But Shields does not limit her politics to the classroom. In April 2002 she published a maudlin letter to her father (a rabbi) at the radical left CommonDreams website. “...Jews must never, never, never be silent when injustice occurs, because our silence makes us complicit,” she wrote, adding, “we have become the oppressors.” Her father's past fights against racism and ghettos in the U.S. were equivalent to that of Palestinian Arabs now. “There are Palestinian terrorists,” she admitted. But she excused them because they were raised “under occupation.” Humiliation gives people “no alternative to violence.” Evidently suicide bombers are simply following Malcolm X’s dictum “by whatever means necessary.”
These feminist stars of Middle East studies unfortunately have plenty of company. Stanford Humanities Teaching Fellow Rochelle Davis hopes to eviscerate Israel's right to Jerusalem. In a chapter of Jerusalem 1948: The Arab Neighborhoods and their Fate in the War, entitled “The Growth of the Western Communities, 1917-1948,” Davis noted that the British “relinquished what had become a vibrant and cosmopolitan city to be ravaged [and] divided in the 1948 War over Palestine.” She bemoaned the fate of 30,000 Arabs who fled western Jerusalem, their property loss, subsequent poverty and separation from Jerusalem's rich cultural life. Davis ignores the premeditated local and international Arab attack on Israel the moment the state declared independence. This inconvenient fact alone negates the notion that “1948 Jerusalem” is open for negotiation to Palestinian Arabs. One must also wonder about the real sources of Jerusalem’s cosmopolitanism.
At Brown University's Pembroke Center for Teaching and Research on Women, 2005-2006 post-doctoral fellow Lori Allen is ostensibly an anthropologist but finds her calling in bashing Israel full-time. The very title of her current project, "A Genealogy of Suffering: Human Rights and the Holocaust in the Formation of Palestinian Nationalism," drips with disdain for Jewish suffering, and perversely implies that Palestinian Arabs have been submitted to a Holocaust at Jewish hands. In 2002, Allen issued a similar defamation in Counterpunch: After watching Israeli soldiers arrest several Palestinians, she wrote: “It is impossible not to be reminded of similar scenes that I know of only from pictures, books, and movies. I hear the echoes of the voices of those who said then: ‘I didn't know what was happening, I didn't think it would be this bad, I didn't know what to do’.” This ritual invocation of the Holocaust is as flat as it is fraudulent.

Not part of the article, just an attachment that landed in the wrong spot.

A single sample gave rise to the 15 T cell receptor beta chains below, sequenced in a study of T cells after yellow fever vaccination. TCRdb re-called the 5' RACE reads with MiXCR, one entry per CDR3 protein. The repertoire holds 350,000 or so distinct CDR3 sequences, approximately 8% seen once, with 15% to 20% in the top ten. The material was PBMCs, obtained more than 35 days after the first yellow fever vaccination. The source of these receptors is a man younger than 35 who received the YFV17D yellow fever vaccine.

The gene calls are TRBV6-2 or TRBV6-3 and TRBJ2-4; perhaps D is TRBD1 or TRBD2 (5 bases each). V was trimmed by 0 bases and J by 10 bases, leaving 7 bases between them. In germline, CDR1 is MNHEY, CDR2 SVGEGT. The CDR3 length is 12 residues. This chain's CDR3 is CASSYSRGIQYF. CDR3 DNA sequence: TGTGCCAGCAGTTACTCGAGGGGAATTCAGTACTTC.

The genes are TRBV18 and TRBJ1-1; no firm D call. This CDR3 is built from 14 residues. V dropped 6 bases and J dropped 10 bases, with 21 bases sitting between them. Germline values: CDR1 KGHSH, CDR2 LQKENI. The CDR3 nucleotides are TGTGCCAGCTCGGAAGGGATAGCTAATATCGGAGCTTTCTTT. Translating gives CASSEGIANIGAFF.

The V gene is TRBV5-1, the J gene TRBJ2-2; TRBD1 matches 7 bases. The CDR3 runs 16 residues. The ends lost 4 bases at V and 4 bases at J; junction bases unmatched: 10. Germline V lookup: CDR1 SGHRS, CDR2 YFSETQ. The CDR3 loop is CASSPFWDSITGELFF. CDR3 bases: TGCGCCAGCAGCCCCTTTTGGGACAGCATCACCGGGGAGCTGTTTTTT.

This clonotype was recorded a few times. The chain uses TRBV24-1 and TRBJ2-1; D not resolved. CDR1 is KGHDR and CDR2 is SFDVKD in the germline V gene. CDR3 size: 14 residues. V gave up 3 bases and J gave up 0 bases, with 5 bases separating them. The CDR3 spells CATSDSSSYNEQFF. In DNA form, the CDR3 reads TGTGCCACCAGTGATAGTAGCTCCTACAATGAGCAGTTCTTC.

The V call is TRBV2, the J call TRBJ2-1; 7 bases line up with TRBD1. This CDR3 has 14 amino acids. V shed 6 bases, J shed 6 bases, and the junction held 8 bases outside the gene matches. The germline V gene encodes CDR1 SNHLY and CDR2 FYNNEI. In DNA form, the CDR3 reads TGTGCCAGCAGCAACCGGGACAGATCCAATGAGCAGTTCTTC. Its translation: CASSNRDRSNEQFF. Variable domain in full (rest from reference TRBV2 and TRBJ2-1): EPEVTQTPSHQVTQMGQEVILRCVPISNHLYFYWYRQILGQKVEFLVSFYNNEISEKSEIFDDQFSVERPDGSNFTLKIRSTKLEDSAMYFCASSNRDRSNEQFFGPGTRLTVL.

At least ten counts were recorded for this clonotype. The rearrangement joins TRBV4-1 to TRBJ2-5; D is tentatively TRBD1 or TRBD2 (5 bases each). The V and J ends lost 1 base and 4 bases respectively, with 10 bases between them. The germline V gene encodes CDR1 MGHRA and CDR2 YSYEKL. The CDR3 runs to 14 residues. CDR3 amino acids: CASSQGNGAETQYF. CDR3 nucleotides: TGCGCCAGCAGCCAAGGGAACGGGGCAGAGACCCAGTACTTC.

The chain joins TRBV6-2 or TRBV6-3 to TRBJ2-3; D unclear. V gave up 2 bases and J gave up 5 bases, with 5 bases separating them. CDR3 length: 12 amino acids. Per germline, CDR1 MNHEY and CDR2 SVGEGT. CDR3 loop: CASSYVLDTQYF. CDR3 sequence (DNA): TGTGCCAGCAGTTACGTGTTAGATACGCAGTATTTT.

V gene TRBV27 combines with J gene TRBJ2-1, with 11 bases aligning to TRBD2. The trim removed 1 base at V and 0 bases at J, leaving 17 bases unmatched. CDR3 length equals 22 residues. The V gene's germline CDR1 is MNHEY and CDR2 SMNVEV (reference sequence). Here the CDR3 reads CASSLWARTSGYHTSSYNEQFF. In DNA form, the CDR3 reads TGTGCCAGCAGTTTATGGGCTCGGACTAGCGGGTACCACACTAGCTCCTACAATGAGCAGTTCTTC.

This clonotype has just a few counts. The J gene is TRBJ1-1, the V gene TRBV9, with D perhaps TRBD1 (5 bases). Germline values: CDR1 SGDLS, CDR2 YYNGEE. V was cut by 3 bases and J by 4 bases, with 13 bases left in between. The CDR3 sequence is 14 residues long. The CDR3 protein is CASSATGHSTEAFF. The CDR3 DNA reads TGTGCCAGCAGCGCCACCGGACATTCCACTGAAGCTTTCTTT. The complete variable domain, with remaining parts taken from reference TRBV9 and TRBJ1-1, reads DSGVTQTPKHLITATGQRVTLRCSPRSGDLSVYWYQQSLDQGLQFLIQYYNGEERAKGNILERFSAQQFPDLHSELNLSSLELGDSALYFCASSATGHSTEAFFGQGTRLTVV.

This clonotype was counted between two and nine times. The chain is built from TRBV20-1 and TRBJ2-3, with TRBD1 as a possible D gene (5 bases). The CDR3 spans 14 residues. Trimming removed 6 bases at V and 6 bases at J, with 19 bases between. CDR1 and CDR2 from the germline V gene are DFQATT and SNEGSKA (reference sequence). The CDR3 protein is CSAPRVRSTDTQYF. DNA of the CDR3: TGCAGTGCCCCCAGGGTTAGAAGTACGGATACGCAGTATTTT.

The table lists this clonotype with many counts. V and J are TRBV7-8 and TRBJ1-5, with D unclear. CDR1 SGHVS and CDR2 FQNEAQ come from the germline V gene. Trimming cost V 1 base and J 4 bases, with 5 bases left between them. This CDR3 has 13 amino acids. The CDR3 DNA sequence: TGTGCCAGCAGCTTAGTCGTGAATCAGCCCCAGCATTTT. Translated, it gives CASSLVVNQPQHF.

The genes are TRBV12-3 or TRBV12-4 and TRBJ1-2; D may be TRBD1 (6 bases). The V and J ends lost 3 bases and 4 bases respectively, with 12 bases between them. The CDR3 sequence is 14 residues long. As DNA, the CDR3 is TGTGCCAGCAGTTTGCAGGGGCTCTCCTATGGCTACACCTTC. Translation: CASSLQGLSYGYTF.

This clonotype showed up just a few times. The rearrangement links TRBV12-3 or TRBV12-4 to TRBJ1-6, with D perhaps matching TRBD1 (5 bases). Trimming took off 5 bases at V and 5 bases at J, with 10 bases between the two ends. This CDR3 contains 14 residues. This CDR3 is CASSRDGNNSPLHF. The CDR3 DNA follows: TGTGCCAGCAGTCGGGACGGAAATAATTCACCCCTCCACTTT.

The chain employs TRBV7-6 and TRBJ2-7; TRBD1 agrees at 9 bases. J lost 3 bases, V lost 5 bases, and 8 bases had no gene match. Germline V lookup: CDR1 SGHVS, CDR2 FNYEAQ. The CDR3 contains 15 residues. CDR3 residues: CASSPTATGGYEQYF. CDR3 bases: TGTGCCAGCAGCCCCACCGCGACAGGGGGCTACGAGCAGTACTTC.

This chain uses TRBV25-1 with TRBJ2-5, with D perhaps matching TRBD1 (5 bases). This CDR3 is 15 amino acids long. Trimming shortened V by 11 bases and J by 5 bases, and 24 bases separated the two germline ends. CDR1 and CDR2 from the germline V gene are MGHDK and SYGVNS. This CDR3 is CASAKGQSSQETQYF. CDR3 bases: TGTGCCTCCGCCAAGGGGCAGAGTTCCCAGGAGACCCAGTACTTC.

Not to be outdone is Deborah Starr, who in 2001 joined Cornell University as Assistant Professor of Near Eastern studies, specializing in Jewish Studies. She too organized a ditzy seminar for the 2005 Middle East Studies Association meeting, on “ The Mediterranean Memory Trade” and has signed her share of anti-Israel and anti-American petitions: On July 18, 2002, Starr signed an ”Open letter from American Jews to our Government” that ran in the New York Times. It called for two national states, partition along the pre-1967 borders, Israeli evacuation of all “settlements in the occupied territories,” renunciation by both sides of any further territorial claims—and blamed the U.S. “for the current tragic impasse, by virtue of our massive economic and military support for the Israeli government: $500 per Israeli citizen per year.” It also demanded that the U.S. “make continued aid conditional on Israeli acceptance of an internationally agreed two-state settlement.” One wonders what her view is now that Hamas has declared that it will never recognize Israel.
In February 2003 with the Cornell Forum for Justice and Peace, Starr opposed the Iraq war in a petition that described the impending war as “the gravest danger faced by the U.S. in more than a generation,” and “a humanitarian catastrophe and a constitutional crisis.” It falsely accused the U.S. of having a goal of “US military domination of the world” and called the War on Terror an assault on “traditional conceptions of civil liberties.” Significantly, it called for the abuse of the classroom; signatories consigned to “make class time available” to discuss Iraq issues, “emphasizing ...the ramifications of the current crisis.” Parents of Cornell students must have been especially pleased.
Feminism was intended to remove shackles. In the case of Middle East Studies, however, feminists have succeeded in adding more of the same, becoming as biased and tendentious as the boys.
[Editor's note: Alyssa A. Lappen wrote this piece for Campus Watch, a project of the Middle East Forum designed to critique and improve Middle East Studies].
 Chesler, Phyllis, The Death of Feminism: What's Next in the Struggle for Women's Freedom (2005), pp. 102-103.
 Beinin, Joel, “From Land Day to Peace Day and Beyond,” Intifada: The Palestinian Uprising Against the Israeli Occupation (1989, Beinin, ed with Lochman, Zachary), pp. 205-216.